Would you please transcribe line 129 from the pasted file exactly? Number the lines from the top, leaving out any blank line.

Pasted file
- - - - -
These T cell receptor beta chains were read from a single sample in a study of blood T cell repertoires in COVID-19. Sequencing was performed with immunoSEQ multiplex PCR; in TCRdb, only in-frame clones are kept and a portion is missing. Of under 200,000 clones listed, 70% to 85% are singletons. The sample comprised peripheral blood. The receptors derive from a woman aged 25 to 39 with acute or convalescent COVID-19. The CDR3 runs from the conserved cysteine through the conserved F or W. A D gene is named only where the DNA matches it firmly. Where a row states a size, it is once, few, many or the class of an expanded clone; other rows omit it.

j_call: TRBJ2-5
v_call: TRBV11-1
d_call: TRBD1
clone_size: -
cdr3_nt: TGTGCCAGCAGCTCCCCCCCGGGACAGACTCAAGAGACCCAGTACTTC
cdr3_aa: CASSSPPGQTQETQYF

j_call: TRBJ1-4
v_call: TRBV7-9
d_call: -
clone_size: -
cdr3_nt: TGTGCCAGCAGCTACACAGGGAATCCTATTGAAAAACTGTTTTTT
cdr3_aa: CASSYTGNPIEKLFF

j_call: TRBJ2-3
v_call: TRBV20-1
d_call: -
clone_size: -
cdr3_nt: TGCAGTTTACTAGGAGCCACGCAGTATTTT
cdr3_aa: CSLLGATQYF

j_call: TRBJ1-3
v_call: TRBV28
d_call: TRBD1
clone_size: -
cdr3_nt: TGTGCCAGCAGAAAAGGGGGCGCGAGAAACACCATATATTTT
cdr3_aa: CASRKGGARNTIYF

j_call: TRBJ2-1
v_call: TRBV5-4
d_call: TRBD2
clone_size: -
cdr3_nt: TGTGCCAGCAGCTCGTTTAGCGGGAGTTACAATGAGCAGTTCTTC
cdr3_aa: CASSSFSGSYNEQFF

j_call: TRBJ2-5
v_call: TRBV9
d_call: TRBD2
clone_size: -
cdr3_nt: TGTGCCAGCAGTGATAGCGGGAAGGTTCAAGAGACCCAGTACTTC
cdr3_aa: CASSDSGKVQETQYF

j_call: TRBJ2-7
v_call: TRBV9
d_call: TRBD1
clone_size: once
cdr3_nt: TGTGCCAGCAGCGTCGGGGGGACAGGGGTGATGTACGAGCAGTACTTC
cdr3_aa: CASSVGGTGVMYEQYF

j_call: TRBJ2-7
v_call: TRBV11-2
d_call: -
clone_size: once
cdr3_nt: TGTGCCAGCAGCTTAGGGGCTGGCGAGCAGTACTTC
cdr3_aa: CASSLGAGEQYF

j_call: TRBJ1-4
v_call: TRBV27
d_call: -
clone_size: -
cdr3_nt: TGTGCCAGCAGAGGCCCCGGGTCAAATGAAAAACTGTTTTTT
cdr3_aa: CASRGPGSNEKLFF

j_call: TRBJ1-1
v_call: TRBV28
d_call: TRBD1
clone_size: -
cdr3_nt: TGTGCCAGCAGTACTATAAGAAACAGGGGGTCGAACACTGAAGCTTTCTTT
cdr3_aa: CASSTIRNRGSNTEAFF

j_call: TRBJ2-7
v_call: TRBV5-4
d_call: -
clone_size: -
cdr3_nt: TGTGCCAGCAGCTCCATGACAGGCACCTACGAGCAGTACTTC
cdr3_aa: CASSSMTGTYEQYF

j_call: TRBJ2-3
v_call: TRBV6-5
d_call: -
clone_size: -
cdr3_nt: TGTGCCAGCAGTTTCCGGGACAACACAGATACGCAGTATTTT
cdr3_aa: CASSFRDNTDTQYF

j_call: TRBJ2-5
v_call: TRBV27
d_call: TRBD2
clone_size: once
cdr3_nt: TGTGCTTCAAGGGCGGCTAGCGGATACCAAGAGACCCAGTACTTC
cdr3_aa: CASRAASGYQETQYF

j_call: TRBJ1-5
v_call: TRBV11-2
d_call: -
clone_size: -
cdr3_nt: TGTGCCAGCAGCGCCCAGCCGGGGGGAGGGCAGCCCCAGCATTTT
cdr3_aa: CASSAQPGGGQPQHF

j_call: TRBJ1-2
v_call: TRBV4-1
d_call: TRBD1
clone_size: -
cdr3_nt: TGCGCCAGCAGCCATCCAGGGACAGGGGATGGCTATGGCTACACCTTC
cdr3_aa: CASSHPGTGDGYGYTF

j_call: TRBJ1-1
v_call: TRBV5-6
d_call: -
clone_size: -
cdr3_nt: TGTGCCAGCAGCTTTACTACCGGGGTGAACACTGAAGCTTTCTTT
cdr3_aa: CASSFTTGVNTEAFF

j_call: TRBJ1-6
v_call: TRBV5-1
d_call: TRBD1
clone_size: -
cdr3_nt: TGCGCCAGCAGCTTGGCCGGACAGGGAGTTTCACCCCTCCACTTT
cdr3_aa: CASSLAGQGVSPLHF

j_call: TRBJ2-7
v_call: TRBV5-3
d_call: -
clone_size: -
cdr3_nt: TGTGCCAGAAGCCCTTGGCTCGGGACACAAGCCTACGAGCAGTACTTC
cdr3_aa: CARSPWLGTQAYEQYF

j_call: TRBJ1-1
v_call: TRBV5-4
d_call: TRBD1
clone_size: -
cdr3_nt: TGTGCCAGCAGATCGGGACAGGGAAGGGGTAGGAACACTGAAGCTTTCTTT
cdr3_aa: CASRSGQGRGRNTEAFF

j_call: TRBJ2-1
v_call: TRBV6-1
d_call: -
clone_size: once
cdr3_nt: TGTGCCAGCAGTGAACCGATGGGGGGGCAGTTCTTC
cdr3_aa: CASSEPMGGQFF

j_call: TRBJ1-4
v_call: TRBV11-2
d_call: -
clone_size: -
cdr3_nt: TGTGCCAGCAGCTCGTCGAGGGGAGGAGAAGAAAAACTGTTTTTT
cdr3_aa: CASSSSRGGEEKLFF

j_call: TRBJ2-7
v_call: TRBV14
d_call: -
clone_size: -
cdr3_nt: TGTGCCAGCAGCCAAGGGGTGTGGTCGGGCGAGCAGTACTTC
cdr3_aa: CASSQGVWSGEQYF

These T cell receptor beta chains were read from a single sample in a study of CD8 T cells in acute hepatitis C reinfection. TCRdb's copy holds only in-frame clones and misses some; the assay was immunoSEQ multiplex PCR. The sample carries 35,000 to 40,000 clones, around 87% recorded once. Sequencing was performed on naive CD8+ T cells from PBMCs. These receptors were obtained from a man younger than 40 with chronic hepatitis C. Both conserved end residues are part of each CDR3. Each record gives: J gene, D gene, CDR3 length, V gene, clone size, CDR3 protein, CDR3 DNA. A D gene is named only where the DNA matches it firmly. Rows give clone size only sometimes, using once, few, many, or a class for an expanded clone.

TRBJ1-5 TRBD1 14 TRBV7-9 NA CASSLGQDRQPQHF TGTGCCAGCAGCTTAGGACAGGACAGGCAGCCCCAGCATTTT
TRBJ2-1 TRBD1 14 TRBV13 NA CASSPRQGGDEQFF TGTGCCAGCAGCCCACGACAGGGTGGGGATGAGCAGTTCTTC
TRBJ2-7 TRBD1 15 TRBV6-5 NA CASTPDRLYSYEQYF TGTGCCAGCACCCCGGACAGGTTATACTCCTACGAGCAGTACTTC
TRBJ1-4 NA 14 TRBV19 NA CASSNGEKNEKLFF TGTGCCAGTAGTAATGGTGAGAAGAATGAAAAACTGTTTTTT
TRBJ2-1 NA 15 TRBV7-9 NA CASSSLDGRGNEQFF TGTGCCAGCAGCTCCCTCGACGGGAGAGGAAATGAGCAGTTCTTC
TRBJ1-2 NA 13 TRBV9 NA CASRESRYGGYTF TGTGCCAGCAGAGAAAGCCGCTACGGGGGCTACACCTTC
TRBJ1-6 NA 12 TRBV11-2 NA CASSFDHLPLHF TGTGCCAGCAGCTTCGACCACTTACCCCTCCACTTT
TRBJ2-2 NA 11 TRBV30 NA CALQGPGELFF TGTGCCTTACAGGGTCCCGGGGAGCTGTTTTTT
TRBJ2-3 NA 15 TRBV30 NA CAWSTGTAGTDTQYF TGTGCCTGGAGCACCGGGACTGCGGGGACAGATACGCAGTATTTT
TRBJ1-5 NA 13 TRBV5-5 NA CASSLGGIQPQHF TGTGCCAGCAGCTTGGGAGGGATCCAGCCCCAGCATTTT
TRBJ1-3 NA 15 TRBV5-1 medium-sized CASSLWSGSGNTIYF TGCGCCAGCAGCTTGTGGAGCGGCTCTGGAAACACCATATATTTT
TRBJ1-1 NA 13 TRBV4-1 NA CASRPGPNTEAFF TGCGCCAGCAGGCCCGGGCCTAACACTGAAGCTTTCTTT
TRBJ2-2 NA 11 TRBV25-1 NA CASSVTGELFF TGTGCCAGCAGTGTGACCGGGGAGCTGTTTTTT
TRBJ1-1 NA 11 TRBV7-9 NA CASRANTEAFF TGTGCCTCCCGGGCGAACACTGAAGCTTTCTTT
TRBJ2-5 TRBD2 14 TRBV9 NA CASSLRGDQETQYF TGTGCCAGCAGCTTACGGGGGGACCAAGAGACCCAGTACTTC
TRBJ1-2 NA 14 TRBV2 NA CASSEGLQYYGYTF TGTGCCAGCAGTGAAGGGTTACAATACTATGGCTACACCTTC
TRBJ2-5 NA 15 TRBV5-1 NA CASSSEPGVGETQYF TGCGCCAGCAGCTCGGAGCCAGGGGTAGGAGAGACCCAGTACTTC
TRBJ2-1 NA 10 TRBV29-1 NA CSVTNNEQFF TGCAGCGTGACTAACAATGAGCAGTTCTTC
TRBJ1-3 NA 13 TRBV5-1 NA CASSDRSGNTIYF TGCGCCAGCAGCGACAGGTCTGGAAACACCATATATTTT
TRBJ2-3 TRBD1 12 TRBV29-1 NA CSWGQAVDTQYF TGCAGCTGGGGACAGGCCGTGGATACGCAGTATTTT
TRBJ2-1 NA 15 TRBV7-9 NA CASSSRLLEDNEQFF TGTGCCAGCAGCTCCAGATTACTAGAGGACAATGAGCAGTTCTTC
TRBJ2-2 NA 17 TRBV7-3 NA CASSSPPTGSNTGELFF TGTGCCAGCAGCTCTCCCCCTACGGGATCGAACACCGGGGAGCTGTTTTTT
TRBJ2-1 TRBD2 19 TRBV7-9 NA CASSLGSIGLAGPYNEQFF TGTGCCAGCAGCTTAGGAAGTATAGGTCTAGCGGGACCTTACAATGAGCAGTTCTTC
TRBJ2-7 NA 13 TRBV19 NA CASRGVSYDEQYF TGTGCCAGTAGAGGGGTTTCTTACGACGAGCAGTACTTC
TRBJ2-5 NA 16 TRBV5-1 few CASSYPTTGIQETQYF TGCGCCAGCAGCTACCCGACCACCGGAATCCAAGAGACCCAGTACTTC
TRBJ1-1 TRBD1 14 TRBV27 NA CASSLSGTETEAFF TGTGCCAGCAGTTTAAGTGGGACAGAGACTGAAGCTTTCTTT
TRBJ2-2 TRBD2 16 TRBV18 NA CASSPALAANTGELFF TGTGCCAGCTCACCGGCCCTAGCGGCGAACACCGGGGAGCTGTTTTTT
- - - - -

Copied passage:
v_call: TRBV14